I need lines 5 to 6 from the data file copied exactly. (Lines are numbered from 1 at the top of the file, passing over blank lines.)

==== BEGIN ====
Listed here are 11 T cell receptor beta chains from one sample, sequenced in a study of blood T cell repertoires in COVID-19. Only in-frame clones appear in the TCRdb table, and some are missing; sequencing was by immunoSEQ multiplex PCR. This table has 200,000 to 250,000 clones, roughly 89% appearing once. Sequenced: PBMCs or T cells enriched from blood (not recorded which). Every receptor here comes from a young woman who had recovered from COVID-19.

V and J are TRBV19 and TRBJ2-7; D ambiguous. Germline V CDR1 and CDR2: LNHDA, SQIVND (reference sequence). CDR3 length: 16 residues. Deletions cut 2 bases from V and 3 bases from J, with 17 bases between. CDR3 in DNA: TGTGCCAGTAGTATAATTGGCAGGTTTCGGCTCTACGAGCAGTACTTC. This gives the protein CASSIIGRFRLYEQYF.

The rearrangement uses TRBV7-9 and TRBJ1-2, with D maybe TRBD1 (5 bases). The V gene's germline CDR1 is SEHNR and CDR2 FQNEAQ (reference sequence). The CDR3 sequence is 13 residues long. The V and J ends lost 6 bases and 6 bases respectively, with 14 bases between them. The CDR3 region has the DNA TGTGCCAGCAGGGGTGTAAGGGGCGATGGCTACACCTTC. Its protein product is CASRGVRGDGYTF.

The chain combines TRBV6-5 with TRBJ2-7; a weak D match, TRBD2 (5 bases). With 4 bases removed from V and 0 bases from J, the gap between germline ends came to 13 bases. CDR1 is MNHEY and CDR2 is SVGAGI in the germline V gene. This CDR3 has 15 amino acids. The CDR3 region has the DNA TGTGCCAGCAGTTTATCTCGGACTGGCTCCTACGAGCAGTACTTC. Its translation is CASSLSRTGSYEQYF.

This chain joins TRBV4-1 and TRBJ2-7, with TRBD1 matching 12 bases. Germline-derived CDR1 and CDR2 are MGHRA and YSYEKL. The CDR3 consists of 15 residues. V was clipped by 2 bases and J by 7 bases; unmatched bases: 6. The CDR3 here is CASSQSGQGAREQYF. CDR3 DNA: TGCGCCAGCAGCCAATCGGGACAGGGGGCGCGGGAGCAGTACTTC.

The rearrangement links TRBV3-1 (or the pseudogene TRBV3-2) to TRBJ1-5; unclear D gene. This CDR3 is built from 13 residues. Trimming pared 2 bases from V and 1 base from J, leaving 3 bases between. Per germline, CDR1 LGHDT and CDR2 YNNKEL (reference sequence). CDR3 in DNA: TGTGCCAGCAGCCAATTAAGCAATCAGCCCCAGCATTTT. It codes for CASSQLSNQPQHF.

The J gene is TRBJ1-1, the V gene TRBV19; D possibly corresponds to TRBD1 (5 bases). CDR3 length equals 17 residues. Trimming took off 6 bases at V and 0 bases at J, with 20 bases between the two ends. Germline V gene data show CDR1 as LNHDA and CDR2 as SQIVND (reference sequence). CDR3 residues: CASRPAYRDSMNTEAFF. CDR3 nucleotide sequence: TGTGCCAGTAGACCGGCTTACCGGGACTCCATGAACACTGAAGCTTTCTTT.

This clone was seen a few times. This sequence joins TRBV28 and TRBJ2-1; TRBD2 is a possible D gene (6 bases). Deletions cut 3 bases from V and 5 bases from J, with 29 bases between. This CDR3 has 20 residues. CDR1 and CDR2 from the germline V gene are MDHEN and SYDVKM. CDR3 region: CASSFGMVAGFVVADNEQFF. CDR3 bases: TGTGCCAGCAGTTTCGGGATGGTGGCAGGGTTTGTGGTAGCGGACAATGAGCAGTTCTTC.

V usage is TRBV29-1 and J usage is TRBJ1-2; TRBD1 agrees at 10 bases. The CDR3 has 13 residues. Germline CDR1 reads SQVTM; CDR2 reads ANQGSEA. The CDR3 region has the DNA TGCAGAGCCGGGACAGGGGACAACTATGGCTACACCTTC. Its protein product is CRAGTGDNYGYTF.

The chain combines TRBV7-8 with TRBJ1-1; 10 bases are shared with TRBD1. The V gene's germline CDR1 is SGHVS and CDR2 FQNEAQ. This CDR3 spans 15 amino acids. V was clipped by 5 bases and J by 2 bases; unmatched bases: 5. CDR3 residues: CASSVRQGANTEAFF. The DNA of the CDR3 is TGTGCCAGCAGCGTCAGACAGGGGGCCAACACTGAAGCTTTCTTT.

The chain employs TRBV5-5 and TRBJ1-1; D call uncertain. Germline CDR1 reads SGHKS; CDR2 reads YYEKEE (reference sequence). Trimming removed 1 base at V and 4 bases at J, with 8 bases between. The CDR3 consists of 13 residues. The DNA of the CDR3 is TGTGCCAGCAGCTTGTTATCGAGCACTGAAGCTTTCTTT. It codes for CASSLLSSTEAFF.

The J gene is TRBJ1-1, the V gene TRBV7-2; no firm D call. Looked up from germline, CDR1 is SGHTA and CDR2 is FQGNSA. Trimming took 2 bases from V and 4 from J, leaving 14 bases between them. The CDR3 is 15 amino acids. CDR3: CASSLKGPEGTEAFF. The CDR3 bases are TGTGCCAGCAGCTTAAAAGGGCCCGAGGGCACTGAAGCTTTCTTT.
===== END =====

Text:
This chain joins TRBV4-1 and TRBJ2-7, with TRBD1 matching 12 bases. Germline-derived CDR1 and CDR2 are MGHRA and YSYEKL. The CDR3 consists of 15 residues. V was clipped by 2 bases and J by 7 bases; unmatched bases: 6. The CDR3 here is CASSQSGQGAREQYF. CDR3 DNA: TGCGCCAGCAGCCAATCGGGACAGGGGGCGCGGGAGCAGTACTTC.

The rearrangement links TRBV3-1 (or the pseudogene TRBV3-2) to TRBJ1-5; unclear D gene. This CDR3 is built from 13 residues. Trimming pared 2 bases from V and 1 base from J, leaving 3 bases between. Per germline, CDR1 LGHDT and CDR2 YNNKEL (reference sequence). CDR3 in DNA: TGTGCCAGCAGCCAATTAAGCAATCAGCCCCAGCATTTT. It codes for CASSQLSNQPQHF.